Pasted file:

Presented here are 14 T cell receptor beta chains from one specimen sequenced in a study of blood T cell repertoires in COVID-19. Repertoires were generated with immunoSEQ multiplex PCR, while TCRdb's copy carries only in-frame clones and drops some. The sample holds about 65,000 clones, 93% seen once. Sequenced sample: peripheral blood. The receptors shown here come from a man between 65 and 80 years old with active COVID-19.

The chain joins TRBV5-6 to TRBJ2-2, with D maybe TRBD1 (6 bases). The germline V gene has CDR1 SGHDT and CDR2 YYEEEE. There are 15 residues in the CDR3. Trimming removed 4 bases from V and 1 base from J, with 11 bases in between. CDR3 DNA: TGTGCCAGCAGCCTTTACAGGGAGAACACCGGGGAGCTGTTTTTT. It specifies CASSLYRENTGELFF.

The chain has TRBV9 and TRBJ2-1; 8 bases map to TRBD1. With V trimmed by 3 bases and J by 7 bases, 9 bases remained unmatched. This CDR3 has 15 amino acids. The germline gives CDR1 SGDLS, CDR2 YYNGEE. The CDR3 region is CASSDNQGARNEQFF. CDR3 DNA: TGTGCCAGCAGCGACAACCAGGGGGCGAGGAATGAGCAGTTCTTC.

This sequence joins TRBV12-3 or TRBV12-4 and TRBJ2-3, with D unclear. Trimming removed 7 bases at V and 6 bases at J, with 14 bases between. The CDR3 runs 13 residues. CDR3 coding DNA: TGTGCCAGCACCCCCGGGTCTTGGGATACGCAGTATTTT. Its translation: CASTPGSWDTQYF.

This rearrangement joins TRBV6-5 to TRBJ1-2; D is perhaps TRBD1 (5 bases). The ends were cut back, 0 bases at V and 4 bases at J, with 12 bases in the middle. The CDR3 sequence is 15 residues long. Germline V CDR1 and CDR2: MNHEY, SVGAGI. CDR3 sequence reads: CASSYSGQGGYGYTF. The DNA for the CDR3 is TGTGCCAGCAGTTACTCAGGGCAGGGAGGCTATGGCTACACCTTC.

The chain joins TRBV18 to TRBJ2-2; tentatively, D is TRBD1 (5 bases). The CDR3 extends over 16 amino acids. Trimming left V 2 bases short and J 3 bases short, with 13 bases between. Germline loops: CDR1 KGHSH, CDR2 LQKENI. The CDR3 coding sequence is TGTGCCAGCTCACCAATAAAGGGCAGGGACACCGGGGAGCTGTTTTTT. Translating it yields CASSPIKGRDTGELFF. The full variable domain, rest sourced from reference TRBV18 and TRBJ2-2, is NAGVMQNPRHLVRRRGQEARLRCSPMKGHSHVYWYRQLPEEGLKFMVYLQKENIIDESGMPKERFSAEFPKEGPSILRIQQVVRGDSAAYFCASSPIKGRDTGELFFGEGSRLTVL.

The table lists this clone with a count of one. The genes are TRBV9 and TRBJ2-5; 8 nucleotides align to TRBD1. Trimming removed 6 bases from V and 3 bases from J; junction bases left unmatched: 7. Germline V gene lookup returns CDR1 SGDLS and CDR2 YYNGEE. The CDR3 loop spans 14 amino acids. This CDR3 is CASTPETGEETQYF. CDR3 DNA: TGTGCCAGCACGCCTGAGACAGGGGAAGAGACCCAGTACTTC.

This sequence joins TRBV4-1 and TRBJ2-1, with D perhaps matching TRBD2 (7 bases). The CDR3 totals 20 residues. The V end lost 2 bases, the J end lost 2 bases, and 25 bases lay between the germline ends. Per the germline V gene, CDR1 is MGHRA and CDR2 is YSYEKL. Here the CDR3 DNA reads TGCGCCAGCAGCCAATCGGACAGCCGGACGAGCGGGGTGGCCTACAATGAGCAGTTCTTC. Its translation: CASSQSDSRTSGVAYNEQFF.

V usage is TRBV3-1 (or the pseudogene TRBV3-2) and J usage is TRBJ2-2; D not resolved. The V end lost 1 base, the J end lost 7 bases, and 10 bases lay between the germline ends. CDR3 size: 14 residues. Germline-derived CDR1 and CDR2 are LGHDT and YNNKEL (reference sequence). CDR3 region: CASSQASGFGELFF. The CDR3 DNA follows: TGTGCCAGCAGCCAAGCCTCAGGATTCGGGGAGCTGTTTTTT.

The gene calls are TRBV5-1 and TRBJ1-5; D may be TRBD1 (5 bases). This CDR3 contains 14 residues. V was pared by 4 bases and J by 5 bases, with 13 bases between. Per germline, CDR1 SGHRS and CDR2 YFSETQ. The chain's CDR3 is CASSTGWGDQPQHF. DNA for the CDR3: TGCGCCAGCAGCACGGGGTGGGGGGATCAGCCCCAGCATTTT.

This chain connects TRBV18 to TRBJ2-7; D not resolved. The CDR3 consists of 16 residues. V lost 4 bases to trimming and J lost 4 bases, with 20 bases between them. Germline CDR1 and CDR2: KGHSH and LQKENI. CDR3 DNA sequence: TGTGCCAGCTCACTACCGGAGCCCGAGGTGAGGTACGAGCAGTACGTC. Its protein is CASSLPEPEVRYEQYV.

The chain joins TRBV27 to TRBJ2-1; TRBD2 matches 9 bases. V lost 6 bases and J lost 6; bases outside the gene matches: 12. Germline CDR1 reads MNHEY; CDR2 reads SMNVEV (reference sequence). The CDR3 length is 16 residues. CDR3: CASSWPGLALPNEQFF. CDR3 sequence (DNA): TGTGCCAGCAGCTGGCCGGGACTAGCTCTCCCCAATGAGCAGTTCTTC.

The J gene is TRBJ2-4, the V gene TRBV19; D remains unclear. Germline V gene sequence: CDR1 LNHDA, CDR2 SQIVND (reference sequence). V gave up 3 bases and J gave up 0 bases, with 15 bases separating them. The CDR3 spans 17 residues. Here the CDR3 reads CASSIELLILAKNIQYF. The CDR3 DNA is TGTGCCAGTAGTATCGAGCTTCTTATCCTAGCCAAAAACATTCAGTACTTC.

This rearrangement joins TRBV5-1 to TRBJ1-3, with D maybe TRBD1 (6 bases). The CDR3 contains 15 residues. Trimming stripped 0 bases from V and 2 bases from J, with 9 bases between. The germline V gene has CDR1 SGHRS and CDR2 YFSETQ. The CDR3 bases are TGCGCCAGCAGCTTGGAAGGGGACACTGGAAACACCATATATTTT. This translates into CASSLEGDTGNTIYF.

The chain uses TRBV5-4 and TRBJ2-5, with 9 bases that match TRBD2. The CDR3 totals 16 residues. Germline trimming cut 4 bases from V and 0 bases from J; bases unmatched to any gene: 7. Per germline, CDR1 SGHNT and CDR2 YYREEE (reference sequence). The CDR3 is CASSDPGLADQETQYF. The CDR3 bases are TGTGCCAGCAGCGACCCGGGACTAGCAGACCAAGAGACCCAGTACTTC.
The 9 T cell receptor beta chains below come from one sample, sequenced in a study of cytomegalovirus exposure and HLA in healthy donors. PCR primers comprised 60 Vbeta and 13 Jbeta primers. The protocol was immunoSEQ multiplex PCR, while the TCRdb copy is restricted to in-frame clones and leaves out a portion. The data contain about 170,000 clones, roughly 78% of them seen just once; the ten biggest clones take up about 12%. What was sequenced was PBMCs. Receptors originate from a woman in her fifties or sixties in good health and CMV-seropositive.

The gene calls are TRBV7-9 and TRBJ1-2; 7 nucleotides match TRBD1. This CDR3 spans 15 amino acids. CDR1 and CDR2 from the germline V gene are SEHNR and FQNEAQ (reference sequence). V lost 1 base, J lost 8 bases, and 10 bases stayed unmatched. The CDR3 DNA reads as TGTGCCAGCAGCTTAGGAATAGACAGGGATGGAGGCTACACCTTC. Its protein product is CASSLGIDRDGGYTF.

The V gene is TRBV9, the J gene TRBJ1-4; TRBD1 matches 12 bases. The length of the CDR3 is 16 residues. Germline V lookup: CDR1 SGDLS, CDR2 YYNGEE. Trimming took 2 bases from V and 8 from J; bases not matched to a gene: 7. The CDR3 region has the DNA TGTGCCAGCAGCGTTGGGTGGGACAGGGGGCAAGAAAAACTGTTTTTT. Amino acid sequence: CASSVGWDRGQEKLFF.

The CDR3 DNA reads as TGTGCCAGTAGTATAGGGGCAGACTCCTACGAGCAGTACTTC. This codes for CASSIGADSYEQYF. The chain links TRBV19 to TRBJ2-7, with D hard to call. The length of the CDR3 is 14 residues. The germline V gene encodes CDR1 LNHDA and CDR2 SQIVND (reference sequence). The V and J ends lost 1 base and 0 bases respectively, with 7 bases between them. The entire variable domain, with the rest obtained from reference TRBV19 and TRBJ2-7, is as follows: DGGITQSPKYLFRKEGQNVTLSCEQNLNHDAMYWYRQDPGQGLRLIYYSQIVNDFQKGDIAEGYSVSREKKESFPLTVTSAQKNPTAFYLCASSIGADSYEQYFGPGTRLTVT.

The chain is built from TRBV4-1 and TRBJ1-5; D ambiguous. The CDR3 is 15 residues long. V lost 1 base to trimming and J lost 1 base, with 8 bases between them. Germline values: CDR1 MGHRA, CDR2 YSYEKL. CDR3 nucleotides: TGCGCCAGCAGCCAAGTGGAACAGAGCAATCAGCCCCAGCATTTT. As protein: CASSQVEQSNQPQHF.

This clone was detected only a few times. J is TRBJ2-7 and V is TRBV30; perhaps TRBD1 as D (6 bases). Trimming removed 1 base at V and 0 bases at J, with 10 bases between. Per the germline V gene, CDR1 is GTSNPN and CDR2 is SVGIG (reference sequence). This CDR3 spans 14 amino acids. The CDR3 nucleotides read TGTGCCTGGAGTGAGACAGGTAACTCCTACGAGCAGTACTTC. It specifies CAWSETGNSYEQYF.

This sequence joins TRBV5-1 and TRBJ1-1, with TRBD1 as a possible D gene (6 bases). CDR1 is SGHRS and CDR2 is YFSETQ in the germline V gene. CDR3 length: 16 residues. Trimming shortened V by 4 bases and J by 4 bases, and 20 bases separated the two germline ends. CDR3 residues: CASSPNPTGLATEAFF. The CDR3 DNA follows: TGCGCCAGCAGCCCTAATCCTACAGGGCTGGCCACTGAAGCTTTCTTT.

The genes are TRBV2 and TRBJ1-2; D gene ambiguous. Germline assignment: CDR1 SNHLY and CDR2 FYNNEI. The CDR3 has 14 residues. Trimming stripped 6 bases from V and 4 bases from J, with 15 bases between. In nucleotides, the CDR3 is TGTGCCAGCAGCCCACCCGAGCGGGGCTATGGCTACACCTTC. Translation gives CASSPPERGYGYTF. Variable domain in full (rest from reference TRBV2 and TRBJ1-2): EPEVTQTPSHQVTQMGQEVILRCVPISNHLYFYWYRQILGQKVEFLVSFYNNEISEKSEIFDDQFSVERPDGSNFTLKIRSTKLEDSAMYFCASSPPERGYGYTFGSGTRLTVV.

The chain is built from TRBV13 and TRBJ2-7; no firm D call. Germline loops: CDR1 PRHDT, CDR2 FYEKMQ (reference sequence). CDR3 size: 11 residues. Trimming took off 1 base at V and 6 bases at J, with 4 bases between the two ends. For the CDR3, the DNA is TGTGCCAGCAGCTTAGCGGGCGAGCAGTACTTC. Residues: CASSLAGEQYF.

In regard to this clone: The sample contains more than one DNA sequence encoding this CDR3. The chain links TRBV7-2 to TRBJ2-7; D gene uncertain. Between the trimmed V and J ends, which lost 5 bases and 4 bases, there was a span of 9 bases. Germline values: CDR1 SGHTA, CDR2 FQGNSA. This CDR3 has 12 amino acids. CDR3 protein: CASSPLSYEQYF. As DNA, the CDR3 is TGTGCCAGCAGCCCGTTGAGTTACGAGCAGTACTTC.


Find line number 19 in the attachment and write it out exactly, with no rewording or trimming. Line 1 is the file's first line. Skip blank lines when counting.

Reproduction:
The CDR3 DNA reads as TGTGCCAGTAGTATAGGGGCAGACTCCTACGAGCAGTACTTC. This codes for CASSIGADSYEQYF. The chain links TRBV19 to TRBJ2-7, with D hard to call. The length of the CDR3 is 14 residues. The germline V gene encodes CDR1 LNHDA and CDR2 SQIVND (reference sequence). The V and J ends lost 1 base and 0 bases respectively, with 7 bases between them. The entire variable domain, with the rest obtained from reference TRBV19 and TRBJ2-7, is as follows: DGGITQSPKYLFRKEGQNVTLSCEQNLNHDAMYWYRQDPGQGLRLIYYSQIVNDFQKGDIAEGYSVSREKKESFPLTVTSAQKNPTAFYLCASSIGADSYEQYFGPGTRLTVT.